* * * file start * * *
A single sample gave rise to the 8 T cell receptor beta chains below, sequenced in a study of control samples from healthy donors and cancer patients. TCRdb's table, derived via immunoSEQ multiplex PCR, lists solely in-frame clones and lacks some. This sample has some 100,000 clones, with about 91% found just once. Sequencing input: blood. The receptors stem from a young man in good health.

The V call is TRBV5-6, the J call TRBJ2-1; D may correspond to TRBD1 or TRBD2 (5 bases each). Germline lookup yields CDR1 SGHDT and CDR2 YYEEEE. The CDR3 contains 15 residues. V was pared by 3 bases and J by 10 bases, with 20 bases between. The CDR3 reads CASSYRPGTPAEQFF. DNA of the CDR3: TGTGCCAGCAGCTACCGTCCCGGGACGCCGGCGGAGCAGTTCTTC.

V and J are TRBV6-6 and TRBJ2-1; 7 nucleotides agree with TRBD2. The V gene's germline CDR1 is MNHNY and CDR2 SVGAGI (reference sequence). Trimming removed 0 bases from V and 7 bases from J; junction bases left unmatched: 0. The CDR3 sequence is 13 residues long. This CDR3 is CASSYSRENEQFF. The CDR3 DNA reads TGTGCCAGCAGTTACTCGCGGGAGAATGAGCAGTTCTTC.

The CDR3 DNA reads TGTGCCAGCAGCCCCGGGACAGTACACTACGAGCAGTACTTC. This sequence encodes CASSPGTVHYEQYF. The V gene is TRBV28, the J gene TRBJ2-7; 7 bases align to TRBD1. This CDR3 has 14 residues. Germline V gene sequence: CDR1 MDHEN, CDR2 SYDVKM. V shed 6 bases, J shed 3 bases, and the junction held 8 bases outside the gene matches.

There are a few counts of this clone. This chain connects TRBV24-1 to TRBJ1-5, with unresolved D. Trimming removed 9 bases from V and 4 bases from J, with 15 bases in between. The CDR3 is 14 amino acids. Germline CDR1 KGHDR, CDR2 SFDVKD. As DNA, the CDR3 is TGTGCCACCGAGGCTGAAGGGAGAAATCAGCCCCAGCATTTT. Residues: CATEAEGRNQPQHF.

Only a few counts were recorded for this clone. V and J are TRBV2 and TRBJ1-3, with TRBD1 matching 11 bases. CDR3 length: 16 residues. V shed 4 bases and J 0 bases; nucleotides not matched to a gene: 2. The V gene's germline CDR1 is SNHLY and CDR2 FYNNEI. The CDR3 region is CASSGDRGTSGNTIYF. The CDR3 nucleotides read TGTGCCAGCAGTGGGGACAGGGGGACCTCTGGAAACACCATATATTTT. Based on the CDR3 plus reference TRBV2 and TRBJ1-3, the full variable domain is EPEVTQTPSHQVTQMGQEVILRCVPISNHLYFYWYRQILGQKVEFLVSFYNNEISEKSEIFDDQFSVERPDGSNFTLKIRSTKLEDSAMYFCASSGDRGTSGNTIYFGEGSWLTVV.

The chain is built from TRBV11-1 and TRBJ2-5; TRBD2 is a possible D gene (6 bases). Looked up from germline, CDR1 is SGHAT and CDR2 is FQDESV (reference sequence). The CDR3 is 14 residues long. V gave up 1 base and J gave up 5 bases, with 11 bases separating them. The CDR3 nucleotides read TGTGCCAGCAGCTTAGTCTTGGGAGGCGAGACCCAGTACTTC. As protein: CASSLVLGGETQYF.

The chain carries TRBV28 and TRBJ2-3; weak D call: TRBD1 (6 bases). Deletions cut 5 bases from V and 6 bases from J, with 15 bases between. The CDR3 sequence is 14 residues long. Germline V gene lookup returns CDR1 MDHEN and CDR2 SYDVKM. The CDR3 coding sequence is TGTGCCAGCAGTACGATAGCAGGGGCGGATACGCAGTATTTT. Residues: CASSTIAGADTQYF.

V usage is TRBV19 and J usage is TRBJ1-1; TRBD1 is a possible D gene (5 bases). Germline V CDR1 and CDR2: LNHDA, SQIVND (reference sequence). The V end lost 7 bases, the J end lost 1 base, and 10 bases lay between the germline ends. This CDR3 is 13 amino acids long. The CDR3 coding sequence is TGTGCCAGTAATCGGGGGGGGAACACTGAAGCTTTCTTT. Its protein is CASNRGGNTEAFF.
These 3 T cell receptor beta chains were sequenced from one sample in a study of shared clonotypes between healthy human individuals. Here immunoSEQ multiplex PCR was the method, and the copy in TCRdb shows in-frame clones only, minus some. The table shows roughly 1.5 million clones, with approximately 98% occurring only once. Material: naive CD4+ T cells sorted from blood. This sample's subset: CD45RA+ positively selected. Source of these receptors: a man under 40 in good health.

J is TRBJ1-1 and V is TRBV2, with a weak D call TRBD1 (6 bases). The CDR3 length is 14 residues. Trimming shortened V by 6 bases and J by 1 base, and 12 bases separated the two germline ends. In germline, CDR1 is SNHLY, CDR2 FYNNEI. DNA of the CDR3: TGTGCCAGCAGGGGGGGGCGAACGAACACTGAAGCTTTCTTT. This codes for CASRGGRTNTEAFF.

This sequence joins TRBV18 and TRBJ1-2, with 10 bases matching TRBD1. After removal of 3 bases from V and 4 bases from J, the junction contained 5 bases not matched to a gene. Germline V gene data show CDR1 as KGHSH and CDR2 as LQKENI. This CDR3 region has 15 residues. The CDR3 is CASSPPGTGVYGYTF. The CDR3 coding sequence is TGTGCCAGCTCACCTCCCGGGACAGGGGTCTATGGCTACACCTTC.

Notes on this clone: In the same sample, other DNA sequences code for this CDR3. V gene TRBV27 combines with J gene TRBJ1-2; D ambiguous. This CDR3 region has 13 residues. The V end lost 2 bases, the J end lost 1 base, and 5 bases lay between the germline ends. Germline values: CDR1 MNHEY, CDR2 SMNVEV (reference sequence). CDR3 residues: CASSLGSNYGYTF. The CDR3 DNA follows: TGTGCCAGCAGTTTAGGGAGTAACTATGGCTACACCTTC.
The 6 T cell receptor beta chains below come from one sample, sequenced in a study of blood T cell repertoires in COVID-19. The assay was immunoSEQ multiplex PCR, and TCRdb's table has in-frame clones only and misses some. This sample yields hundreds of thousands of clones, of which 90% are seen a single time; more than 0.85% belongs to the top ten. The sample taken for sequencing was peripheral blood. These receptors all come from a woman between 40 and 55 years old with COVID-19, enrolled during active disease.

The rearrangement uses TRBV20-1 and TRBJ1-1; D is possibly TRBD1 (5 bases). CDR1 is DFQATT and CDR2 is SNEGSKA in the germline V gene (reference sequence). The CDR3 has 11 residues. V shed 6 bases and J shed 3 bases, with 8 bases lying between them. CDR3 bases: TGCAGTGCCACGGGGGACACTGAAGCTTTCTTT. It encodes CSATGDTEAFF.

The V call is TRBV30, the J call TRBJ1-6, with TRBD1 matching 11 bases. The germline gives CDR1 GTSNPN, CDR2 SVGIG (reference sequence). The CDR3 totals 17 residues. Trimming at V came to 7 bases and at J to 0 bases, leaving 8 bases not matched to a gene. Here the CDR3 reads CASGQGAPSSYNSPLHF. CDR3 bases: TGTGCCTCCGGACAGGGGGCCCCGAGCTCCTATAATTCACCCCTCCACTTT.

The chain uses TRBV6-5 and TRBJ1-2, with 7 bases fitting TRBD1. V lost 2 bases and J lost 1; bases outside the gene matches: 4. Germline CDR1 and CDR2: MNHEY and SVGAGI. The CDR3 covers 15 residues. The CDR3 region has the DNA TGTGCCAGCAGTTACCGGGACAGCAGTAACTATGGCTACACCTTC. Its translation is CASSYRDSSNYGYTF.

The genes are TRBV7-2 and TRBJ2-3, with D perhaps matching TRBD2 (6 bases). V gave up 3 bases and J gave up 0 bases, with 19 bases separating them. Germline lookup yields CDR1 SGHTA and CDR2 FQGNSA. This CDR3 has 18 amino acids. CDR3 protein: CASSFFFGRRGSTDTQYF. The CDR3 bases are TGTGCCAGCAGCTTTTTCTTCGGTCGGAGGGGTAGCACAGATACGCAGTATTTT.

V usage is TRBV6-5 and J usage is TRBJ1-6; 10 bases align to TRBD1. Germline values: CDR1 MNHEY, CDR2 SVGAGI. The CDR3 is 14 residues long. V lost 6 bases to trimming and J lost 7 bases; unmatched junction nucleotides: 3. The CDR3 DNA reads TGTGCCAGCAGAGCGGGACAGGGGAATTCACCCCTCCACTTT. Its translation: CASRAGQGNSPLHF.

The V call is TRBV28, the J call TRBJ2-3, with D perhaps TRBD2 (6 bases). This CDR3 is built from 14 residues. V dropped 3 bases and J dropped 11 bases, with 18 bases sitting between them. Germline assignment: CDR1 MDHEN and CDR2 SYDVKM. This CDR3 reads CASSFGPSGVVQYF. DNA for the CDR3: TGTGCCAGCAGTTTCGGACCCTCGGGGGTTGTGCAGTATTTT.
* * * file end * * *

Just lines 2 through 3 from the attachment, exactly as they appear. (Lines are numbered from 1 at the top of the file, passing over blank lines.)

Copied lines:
The V call is TRBV5-6, the J call TRBJ2-1; D may correspond to TRBD1 or TRBD2 (5 bases each). Germline lookup yields CDR1 SGHDT and CDR2 YYEEEE. The CDR3 contains 15 residues. V was pared by 3 bases and J by 10 bases, with 20 bases between. The CDR3 reads CASSYRPGTPAEQFF. DNA of the CDR3: TGTGCCAGCAGCTACCGTCCCGGGACGCCGGCGGAGCAGTTCTTC.

V and J are TRBV6-6 and TRBJ2-1; 7 nucleotides agree with TRBD2. The V gene's germline CDR1 is MNHNY and CDR2 SVGAGI (reference sequence). Trimming removed 0 bases from V and 7 bases from J; junction bases left unmatched: 0. The CDR3 sequence is 13 residues long. This CDR3 is CASSYSRENEQFF. The CDR3 DNA reads TGTGCCAGCAGTTACTCGCGGGAGAATGAGCAGTTCTTC.